Flap Jacks

Discussion in 'Cookies' started by -Daniel-, Jun 23, 2018.

  1. -Daniel-

    -Daniel- Well-Known Member

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    So I'm making flap jacks and they've just come out of the oven..

    well, it is basically just a gooey mixture. Very similar to what went in the oven. When they come out should they be firm or hard? or do they need to cool first? So confused, the recipe doesn't mention this and online I can't find a response

    This is the recipe I'm using, although I changed golden syrup for agave syrup http://www.womanmagazine.co.uk/archive/mary-berrys-flapjacks-8693
     
    -Daniel-, Jun 23, 2018
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  2. -Daniel-

    Becky Well-Known Member

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    I haven't made flapjacks for a while, but they were always soft when I took them out of the oven. They harden up when they cool, so unless you like them very firm it's best to undercook rather than overcook. That being said, golden syrup has a slightly higher sugar content than agave, and consequently it will absorb more moisture.

    How are they now that they have cooled?
     
    Becky, Jun 24, 2018
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  3. -Daniel-

    Buddy Baker Active Member

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    Not what I thought Flapjacks were at all lol! Thanks for teaching me something new today :)
     
    Buddy Baker, Jun 24, 2018
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  4. -Daniel-

    Norcalbaker59 Well-Known Member

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    lol, Americans call a pancake a flapjack. Not in a million years would I have guessed what a real flapjack is
     
    Norcalbaker59, Jun 25, 2018
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  5. -Daniel-

    Becky Well-Known Member

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    Huh, I never knew that! What are they known as in the USA?

    I love flapjacks, they are so delicious :)
     
    Becky, Jun 25, 2018
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  6. -Daniel-

    -Daniel- Well-Known Member

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    Wow, I've learned something new today as well! Had no idea flapjacks was a name for pancakes in the US.

    So the recipe said 35 minutes, that what I left them in the oven for. They were burnt around the edges, and completely underneath (my oven seems to be heating from below which has caused me problems recently).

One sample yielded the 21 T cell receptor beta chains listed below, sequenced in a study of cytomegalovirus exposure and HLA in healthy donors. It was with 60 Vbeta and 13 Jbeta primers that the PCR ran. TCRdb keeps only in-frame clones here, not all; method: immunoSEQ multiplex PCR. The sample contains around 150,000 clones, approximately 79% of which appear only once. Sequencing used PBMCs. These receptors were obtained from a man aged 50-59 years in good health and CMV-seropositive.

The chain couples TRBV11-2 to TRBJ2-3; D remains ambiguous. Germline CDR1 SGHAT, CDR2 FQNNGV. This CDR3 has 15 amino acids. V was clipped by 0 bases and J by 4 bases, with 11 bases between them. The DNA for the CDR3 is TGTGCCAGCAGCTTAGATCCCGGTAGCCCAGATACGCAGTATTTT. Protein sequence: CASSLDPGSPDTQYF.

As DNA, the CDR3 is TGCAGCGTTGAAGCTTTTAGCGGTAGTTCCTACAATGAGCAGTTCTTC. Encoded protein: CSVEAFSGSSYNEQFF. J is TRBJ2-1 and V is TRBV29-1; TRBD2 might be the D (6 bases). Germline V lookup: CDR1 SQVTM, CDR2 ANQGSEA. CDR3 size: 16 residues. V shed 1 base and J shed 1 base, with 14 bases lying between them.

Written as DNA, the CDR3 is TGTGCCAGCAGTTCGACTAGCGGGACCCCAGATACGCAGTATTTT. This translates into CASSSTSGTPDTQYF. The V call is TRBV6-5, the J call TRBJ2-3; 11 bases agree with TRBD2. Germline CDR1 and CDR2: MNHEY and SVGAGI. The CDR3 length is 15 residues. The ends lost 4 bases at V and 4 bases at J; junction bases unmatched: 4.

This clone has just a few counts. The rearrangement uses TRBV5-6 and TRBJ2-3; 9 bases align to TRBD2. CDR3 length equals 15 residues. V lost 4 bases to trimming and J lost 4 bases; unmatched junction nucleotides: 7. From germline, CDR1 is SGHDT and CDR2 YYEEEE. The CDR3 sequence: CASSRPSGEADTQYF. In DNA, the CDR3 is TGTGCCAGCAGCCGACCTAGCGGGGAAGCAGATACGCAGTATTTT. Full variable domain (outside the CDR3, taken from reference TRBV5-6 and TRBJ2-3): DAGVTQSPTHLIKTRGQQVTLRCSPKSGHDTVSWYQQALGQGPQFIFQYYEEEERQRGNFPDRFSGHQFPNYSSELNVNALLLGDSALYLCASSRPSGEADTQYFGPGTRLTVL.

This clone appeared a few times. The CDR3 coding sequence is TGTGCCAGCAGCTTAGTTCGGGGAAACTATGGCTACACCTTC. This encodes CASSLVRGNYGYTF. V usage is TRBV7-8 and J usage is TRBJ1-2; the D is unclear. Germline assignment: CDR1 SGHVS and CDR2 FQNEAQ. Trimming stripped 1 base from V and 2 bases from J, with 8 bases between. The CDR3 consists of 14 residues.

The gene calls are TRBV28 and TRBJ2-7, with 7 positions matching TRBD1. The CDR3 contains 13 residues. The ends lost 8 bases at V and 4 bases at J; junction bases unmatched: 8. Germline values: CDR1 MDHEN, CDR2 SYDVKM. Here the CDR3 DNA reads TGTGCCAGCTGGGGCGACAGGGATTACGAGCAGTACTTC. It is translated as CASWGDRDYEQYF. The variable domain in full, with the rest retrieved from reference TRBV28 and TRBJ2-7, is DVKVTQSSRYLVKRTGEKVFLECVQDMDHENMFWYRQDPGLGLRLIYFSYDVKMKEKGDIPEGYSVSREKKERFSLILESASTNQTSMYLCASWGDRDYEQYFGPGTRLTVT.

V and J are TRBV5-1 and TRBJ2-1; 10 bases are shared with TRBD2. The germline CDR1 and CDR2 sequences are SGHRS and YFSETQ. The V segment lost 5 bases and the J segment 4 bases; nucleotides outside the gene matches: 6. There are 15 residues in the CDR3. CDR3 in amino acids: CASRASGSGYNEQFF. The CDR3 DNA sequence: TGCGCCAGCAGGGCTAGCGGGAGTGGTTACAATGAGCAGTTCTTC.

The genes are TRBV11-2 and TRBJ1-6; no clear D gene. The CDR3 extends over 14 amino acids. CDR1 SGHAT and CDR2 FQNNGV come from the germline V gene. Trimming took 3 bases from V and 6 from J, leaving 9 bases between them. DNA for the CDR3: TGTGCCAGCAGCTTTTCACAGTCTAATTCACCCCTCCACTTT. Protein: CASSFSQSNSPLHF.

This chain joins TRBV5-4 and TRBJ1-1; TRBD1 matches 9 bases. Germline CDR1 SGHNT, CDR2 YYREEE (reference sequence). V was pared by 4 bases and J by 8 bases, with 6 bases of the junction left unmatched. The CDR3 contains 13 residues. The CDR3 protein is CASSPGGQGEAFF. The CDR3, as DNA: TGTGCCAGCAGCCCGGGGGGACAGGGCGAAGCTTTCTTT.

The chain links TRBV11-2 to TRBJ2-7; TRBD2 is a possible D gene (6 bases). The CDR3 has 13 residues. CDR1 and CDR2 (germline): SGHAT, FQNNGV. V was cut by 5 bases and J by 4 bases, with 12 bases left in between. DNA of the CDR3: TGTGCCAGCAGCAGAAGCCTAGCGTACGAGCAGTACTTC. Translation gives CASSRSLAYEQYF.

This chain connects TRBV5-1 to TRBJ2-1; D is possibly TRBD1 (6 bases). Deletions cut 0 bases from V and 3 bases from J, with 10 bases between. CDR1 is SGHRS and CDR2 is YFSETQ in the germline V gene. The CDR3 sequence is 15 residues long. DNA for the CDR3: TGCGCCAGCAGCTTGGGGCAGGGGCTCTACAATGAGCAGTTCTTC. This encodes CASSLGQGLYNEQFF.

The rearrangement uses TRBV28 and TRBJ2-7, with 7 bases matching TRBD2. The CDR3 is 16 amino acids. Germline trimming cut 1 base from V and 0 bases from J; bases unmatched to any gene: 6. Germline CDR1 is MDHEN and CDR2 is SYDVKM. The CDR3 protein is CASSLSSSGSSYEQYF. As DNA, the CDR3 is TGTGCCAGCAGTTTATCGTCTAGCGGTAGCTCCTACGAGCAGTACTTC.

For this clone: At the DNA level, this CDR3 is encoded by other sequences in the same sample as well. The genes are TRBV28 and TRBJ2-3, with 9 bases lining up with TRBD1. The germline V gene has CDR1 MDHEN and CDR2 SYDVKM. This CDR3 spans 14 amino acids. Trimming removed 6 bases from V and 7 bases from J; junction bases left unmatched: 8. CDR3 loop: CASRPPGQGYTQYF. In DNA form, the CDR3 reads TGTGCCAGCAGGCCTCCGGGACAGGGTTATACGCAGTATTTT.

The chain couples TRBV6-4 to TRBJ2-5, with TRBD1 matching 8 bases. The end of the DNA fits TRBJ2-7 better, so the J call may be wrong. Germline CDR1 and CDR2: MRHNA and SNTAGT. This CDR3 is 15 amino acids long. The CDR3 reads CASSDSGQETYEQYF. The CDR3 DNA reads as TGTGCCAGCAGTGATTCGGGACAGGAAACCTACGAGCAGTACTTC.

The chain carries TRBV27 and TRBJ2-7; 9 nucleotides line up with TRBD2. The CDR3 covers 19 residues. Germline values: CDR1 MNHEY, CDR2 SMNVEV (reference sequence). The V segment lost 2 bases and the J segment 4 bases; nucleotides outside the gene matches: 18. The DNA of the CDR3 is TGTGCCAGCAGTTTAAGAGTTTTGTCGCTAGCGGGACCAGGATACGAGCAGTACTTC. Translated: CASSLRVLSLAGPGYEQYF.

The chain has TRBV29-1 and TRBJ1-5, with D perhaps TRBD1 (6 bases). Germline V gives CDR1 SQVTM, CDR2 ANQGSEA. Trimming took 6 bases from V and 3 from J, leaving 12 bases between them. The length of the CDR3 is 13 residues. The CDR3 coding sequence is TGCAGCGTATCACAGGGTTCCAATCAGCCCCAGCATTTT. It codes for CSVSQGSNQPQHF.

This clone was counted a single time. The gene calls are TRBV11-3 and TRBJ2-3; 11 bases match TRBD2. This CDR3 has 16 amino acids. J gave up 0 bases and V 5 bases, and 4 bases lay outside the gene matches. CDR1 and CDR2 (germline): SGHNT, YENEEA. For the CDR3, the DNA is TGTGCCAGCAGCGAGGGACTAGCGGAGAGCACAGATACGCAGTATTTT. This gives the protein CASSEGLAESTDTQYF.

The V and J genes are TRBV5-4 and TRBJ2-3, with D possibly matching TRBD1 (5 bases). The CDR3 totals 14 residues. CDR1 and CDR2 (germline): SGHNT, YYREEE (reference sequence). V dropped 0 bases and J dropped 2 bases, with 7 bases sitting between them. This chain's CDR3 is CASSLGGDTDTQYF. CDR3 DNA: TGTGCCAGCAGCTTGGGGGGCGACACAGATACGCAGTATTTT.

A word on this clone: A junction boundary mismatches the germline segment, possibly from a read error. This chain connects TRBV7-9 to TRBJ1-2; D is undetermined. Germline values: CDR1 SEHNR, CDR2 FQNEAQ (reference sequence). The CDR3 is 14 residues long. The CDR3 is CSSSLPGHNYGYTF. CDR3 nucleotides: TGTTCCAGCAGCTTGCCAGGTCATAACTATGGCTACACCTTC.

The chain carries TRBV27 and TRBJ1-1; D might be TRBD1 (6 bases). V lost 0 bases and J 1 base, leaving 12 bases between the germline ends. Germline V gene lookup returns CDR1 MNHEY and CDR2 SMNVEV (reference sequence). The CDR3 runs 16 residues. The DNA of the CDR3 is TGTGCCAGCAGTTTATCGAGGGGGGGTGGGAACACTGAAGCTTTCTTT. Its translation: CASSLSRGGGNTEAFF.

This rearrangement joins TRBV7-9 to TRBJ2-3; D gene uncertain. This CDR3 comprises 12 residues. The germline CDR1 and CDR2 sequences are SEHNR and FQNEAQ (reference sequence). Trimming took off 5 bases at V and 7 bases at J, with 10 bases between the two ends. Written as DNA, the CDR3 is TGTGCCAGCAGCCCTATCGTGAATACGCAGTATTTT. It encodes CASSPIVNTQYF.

They were unable due to the burning, although the top bit tasted nice.

    Another issue: the baking paper stuck to the bottom and I couldn't get it off. So annoying. Would this be solved by greasing with butter or cake spray?

    I noticed that the recipe in the book says 35 minutes, and the recipe online says 30. This is quite typical with Mary Berry recipes- I think she has been around for so long and using these recipes for so long, that the different home economists who work with her sometimes suggest slightly different things.
     
    -Daniel-, Jun 25, 2018
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  7. -Daniel-

    Buddy Baker Active Member

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    I was like... "What are pancakes doing in the cookie section?? I guess they are kind of cookie like?" LOL!!!
     
    Buddy Baker, Jun 25, 2018
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  8. -Daniel-

    Norcalbaker59 Well-Known Member

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    What you call a flapjack, we call a granola bar in America. I wonder how we managed to morph the British version of flapjack into a pancake:rolleyes::rolleyes:

    A couple things you can try to prevent burning and sticking...

    Reduce the oven temperature to 160C.

    Double sheet the pan (place a clean baking sheet under the pan with the flapjack).

    Spray the baking paper.
     
    Norcalbaker59, Jun 26, 2018
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  9. -Daniel-

    Becky Well-Known Member

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    Agreed that having the oven at a lower temperature should help with the burning. The sugar content is high which means it can burn easily, so low and slow will help with that.

    Out of curiosity I just looked up the etymology... Looks like it was actually the other way round!

    https://en.oxforddictionaries.com/definition/flapjack
     
    Becky, Jun 26, 2018
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  10. -Daniel-

    Norcalbaker59 Well-Known Member

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    haaa, usually we Americans twist things to our liking. When I was a kid, flapjack seemed to be more common than pancake. Now pancake is the norm...maybe due to the International House of Pancakes chain of restaurants. But I like the sound of flapjacks:p
     
    Norcalbaker59, Jun 27, 2018
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  11. -Daniel-

    Buddy Baker Active Member

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    To me, as a Canadian, flapjacks were something that Lumberjacks and Truckers ate! They were large and soaked in delicious maple syrup and were the epitome of the hungry mans breakfast before he would long haul across the country or fell an acre of trees!
     
    Buddy Baker, Jun 28, 2018
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